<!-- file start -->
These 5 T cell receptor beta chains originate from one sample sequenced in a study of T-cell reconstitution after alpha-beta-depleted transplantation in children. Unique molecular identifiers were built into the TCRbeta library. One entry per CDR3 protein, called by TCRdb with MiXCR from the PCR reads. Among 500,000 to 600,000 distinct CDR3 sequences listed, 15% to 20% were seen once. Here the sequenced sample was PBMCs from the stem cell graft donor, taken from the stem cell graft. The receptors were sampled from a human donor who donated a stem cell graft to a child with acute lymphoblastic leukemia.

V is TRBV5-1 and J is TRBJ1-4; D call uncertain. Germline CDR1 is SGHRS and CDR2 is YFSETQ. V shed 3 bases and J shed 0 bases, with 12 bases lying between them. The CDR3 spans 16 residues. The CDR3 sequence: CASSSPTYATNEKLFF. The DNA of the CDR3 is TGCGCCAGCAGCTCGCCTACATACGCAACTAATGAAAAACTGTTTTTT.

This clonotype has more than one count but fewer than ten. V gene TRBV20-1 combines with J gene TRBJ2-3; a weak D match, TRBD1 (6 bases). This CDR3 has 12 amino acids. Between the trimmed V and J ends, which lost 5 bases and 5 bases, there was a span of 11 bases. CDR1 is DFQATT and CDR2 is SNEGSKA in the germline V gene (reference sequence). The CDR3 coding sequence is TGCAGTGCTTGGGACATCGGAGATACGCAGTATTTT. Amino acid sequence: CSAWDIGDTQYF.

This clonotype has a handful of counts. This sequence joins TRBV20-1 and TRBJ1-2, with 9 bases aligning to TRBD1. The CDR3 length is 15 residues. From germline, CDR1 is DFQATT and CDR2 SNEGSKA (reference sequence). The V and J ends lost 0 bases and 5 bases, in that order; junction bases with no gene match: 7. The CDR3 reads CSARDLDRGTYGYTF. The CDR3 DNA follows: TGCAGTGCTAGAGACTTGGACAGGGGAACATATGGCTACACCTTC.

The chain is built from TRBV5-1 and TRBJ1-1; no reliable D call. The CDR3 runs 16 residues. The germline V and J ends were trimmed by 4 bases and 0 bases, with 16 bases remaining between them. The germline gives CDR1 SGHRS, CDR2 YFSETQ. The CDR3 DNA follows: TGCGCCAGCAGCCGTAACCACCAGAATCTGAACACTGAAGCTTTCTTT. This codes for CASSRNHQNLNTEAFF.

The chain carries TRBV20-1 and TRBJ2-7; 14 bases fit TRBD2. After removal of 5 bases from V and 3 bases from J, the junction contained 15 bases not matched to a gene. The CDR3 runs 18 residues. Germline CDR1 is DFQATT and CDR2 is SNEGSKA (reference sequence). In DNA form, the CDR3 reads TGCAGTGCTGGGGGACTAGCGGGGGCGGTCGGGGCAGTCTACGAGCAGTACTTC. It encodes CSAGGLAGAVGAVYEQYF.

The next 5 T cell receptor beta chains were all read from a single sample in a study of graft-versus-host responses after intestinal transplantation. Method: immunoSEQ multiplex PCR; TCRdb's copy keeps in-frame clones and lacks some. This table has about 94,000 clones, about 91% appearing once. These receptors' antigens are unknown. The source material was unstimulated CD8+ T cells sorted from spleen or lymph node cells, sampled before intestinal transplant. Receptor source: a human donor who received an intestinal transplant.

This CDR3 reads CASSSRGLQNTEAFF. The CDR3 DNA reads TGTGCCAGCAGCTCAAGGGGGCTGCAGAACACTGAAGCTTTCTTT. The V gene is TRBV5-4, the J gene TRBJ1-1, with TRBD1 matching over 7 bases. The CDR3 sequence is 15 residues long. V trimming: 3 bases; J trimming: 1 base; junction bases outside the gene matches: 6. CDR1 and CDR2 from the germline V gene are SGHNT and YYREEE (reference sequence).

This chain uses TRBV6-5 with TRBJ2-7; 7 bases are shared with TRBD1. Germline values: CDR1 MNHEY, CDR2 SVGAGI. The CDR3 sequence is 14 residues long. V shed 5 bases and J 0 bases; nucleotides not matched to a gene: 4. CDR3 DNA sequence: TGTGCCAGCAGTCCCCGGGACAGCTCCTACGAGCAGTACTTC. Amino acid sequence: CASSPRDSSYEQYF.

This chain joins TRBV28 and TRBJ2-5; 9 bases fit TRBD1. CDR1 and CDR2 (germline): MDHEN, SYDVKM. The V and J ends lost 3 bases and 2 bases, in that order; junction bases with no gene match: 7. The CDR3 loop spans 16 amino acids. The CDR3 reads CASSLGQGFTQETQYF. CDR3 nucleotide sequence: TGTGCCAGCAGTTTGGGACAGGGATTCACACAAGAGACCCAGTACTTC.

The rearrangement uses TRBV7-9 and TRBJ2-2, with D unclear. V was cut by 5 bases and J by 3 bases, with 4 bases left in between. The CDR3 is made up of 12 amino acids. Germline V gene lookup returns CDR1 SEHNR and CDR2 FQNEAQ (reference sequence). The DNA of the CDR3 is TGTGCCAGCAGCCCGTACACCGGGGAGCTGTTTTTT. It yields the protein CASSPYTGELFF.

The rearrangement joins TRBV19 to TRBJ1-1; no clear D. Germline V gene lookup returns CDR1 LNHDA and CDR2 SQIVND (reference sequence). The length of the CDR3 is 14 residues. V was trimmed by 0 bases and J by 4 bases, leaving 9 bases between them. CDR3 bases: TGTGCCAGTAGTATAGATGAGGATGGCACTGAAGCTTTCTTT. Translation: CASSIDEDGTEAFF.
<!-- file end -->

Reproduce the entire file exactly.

These 5 T cell receptor beta chains originate from one sample sequenced in a study of T-cell reconstitution after alpha-beta-depleted transplantation in children. Unique molecular identifiers were built into the TCRbeta library. One entry per CDR3 protein, called by TCRdb with MiXCR from the PCR reads. Among 500,000 to 600,000 distinct CDR3 sequences listed, 15% to 20% were seen once. Here the sequenced sample was PBMCs from the stem cell graft donor, taken from the stem cell graft. The receptors were sampled from a human donor who donated a stem cell graft to a child with acute lymphoblastic leukemia.

V is TRBV5-1 and J is TRBJ1-4; D call uncertain. Germline CDR1 is SGHRS and CDR2 is YFSETQ. V shed 3 bases and J shed 0 bases, with 12 bases lying between them. The CDR3 spans 16 residues. The CDR3 sequence: CASSSPTYATNEKLFF. The DNA of the CDR3 is TGCGCCAGCAGCTCGCCTACATACGCAACTAATGAAAAACTGTTTTTT.

This clonotype has more than one count but fewer than ten. V gene TRBV20-1 combines with J gene TRBJ2-3; a weak D match, TRBD1 (6 bases). This CDR3 has 12 amino acids. Between the trimmed V and J ends, which lost 5 bases and 5 bases, there was a span of 11 bases. CDR1 is DFQATT and CDR2 is SNEGSKA in the germline V gene (reference sequence). The CDR3 coding sequence is TGCAGTGCTTGGGACATCGGAGATACGCAGTATTTT. Amino acid sequence: CSAWDIGDTQYF.

This clonotype has a handful of counts. This sequence joins TRBV20-1 and TRBJ1-2, with 9 bases aligning to TRBD1. The CDR3 length is 15 residues. From germline, CDR1 is DFQATT and CDR2 SNEGSKA (reference sequence). The V and J ends lost 0 bases and 5 bases, in that order; junction bases with no gene match: 7. The CDR3 reads CSARDLDRGTYGYTF. The CDR3 DNA follows: TGCAGTGCTAGAGACTTGGACAGGGGAACATATGGCTACACCTTC.

The chain is built from TRBV5-1 and TRBJ1-1; no reliable D call. The CDR3 runs 16 residues. The germline V and J ends were trimmed by 4 bases and 0 bases, with 16 bases remaining between them. The germline gives CDR1 SGHRS, CDR2 YFSETQ. The CDR3 DNA follows: TGCGCCAGCAGCCGTAACCACCAGAATCTGAACACTGAAGCTTTCTTT. This codes for CASSRNHQNLNTEAFF.

The chain carries TRBV20-1 and TRBJ2-7; 14 bases fit TRBD2. After removal of 5 bases from V and 3 bases from J, the junction contained 15 bases not matched to a gene. The CDR3 runs 18 residues. Germline CDR1 is DFQATT and CDR2 is SNEGSKA (reference sequence). In DNA form, the CDR3 reads TGCAGTGCTGGGGGACTAGCGGGGGCGGTCGGGGCAGTCTACGAGCAGTACTTC. It encodes CSAGGLAGAVGAVYEQYF.

The next 5 T cell receptor beta chains were all read from a single sample in a study of graft-versus-host responses after intestinal transplantation. Method: immunoSEQ multiplex PCR; TCRdb's copy keeps in-frame clones and lacks some. This table has about 94,000 clones, about 91% appearing once. These receptors' antigens are unknown. The source material was unstimulated CD8+ T cells sorted from spleen or lymph node cells, sampled before intestinal transplant. Receptor source: a human donor who received an intestinal transplant.

This CDR3 reads CASSSRGLQNTEAFF. The CDR3 DNA reads TGTGCCAGCAGCTCAAGGGGGCTGCAGAACACTGAAGCTTTCTTT. The V gene is TRBV5-4, the J gene TRBJ1-1, with TRBD1 matching over 7 bases. The CDR3 sequence is 15 residues long. V trimming: 3 bases; J trimming: 1 base; junction bases outside the gene matches: 6. CDR1 and CDR2 from the germline V gene are SGHNT and YYREEE (reference sequence).

This chain uses TRBV6-5 with TRBJ2-7; 7 bases are shared with TRBD1. Germline values: CDR1 MNHEY, CDR2 SVGAGI. The CDR3 sequence is 14 residues long. V shed 5 bases and J 0 bases; nucleotides not matched to a gene: 4. CDR3 DNA sequence: TGTGCCAGCAGTCCCCGGGACAGCTCCTACGAGCAGTACTTC. Amino acid sequence: CASSPRDSSYEQYF.

This chain joins TRBV28 and TRBJ2-5; 9 bases fit TRBD1. CDR1 and CDR2 (germline): MDHEN, SYDVKM. The V and J ends lost 3 bases and 2 bases, in that order; junction bases with no gene match: 7. The CDR3 loop spans 16 amino acids. The CDR3 reads CASSLGQGFTQETQYF. CDR3 nucleotide sequence: TGTGCCAGCAGTTTGGGACAGGGATTCACACAAGAGACCCAGTACTTC.

The rearrangement uses TRBV7-9 and TRBJ2-2, with D unclear. V was cut by 5 bases and J by 3 bases, with 4 bases left in between. The CDR3 is made up of 12 amino acids. Germline V gene lookup returns CDR1 SEHNR and CDR2 FQNEAQ (reference sequence). The DNA of the CDR3 is TGTGCCAGCAGCCCGTACACCGGGGAGCTGTTTTTT. It yields the protein CASSPYTGELFF.

The rearrangement joins TRBV19 to TRBJ1-1; no clear D. Germline V gene lookup returns CDR1 LNHDA and CDR2 SQIVND (reference sequence). The length of the CDR3 is 14 residues. V was trimmed by 0 bases and J by 4 bases, leaving 9 bases between them. CDR3 bases: TGTGCCAGTAGTATAGATGAGGATGGCACTGAAGCTTTCTTT. Translation: CASSIDEDGTEAFF.